You can definitely count me in the crazy club heh.

    Just for the peace of mind though, could you point out the flaws in my reasoning? i really think it is flawed because otherwise who's buying those clamp mounts?

    edited (excuse my use of rears and surrounds interchangeably, i do understand that rears are not meant for 5.1, but i sometimes call them rears because they really are a little behind of me, although closer to my sides).
    Last edited: Feb 21, 2013
  4. lsiberian Audioholic Overlord

    lsiberian
    Joined:
    Nov 17, 2008
    Messages:
    12,165
    Likes Received:
    3,155
    Location:
    On A Bridge in Fort Worth
    You can get speaker stands for nearly any height. Or you can make them assuming you have access to a home depot. A couple plates of wood with a couple pieces of 2 x4s would work.
  5. kikonenko Audiophyte

    kikonenko
    Joined:
    Feb 21, 2013
    Messages:
    5
    Likes Received:
    0
    I thought about building them myself but i've never used a welder before and really $30+shipping for a pair of speaker mounts is dirt cheap, but i'll ask a hardware shop tomorrow anyway, maybe they could get it done for me. I haven't seen any set of solid steel stands, and that would be perfect because sand filled ones seem a bit wobbly, specially with as little as 6"x6" which seems to be the standard for retail.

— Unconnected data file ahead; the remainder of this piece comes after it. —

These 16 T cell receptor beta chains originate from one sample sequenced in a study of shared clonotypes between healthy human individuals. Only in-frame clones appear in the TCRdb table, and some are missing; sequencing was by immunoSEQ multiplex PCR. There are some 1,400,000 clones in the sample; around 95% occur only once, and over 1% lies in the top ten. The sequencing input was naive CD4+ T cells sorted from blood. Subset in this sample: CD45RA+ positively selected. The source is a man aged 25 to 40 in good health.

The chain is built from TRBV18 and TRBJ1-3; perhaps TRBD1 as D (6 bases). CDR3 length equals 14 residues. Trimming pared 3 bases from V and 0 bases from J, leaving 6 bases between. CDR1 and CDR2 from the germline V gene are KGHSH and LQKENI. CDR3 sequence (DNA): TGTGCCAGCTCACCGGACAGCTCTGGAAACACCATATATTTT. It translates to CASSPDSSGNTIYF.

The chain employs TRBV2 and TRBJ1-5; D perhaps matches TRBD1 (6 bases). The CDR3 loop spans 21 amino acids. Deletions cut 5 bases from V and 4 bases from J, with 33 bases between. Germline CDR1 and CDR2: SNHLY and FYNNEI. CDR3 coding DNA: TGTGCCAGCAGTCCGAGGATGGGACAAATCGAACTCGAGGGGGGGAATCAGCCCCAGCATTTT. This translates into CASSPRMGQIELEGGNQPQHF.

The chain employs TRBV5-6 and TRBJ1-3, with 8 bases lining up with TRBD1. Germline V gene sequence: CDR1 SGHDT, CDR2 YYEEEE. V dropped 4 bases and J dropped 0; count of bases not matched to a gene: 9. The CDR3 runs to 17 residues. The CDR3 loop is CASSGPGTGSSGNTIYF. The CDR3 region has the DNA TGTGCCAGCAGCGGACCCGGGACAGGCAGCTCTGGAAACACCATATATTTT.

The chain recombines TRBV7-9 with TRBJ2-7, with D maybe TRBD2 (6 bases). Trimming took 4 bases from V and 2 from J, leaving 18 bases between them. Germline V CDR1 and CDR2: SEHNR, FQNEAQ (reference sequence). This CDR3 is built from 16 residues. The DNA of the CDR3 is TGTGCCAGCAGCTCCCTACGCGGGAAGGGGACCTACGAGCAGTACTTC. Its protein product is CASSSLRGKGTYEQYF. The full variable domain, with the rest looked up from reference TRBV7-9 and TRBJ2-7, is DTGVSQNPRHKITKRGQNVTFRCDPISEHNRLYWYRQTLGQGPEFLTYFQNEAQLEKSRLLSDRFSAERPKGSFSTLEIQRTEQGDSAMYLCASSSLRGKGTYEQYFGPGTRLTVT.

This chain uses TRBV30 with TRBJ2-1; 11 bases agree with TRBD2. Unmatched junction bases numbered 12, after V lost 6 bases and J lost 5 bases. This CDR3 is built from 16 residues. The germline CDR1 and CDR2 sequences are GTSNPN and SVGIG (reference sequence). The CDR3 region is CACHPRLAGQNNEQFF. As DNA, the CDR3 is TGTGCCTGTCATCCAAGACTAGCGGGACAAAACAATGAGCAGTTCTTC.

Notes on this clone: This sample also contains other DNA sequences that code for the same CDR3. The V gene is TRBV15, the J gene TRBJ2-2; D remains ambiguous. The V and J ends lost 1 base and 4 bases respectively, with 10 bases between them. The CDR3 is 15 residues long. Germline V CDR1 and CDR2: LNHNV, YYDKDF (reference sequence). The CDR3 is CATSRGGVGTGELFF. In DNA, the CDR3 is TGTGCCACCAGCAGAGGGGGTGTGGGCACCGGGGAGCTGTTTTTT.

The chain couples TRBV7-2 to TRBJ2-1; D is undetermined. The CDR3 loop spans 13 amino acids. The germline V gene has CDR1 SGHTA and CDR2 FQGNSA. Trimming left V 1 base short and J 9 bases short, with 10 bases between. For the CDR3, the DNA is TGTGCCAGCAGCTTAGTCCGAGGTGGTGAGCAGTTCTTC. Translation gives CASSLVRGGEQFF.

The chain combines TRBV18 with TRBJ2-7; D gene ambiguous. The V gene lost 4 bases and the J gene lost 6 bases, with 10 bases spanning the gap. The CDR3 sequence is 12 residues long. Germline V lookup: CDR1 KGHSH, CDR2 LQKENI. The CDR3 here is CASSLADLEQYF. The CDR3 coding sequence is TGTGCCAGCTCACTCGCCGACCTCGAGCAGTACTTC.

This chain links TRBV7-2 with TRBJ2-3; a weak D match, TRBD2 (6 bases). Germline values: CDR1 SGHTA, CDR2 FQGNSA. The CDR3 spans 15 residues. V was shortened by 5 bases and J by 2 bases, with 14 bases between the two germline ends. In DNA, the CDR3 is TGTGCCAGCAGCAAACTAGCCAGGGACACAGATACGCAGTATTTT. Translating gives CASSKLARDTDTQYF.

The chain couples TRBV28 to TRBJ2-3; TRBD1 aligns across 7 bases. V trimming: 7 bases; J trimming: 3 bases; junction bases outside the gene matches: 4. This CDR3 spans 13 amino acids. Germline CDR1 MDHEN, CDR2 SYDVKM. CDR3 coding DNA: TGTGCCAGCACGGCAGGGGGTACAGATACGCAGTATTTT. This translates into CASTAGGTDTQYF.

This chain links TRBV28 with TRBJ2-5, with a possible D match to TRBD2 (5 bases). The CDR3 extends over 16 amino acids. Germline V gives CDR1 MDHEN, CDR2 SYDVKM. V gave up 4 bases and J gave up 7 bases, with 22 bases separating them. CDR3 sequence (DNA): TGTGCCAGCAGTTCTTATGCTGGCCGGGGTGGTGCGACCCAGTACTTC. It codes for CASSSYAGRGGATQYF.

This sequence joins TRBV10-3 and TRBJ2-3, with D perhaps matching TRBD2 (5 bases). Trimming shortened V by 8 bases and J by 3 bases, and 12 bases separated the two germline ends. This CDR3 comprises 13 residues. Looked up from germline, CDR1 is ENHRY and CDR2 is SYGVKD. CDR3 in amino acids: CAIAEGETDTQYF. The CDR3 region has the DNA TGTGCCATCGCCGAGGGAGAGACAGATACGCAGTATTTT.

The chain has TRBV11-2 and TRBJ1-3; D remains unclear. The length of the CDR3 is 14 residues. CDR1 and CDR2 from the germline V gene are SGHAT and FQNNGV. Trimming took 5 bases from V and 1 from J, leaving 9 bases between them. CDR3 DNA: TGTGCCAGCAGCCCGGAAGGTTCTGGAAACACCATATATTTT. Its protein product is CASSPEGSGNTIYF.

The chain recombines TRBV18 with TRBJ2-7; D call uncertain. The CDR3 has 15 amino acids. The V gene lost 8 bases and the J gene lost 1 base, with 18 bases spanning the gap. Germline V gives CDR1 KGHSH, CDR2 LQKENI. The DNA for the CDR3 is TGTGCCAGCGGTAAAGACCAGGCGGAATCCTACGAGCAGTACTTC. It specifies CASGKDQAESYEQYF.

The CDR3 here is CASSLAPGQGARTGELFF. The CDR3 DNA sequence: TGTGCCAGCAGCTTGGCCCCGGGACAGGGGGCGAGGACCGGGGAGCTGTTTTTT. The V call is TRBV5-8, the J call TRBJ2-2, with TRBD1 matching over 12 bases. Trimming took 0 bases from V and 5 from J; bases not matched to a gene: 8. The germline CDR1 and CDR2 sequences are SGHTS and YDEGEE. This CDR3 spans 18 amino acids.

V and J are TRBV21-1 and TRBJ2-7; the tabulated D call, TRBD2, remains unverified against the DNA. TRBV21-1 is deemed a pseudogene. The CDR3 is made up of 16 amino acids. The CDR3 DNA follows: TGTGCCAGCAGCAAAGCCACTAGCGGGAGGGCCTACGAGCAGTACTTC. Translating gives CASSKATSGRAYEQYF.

Thanks for the advice lsiberian. I'll post back when i find something, hopefully soon.
  6. kikonenko Audiophyte

    kikonenko
    Joined:
    Feb 21, 2013
    Messages:
    5
    Likes Received:
    0
    Hey :). I asked in the hardware store but they're asking me big money for what i want, and didn't look very professional either so i'll skip on that one. Why do you think wall mounting isn't a good alternative? Is it because of reflections? I mean i'm going to put acoustic absorbent panels behind them and at 1st reflection points so being close to the wall shouldn't be a problem right?.
  7. lsiberian Audioholic Overlord

    lsiberian
    Joined:
    Nov 17, 2008
    Messages:
    12,165
    Likes Received:
    3,155
    Location:
    On A Bridge in Fort Worth
    A pair of Sanus speaker stands would work.

    Bookshelves are specifically designed to operate off the wall. Acoustic treatment can help, but you still have issues with baffle step. Hanging from the ceiling is also a good option.

    FYI treating first order reflections is a bad practice. You lose a lot of your acoustic energy from a reflection that actually enhances sound.
  8. j_garcia Audioholic Jedi

    j_garcia
    Joined:
    Jul 11, 2005
    Messages:
    25,775
    Likes Received:
    5,505
    The cabinet should ideally be as inert as possible. If a clamping mount, which uses foam to isolate the speaker from the clamp, should have ZERO effect on any given speaker. It sounds like you are talking about a lot of theoretical stuff and haven't actually TRIED anything yet. Get the speakers, listen to them, go from there.
  9. kikonenko Audiophyte

    kikonenko
    Joined:
    Feb 21, 2013
    Messages:
    5
    Likes Received:
    0
    Will do :). And thanks for the foam tip :)

Share This Page

  • EMPTek.com
  • BlueJeansCable.com
  • SVS Sound Subwoofers
  • Experience the Martin Logan Montis
  • CEDIA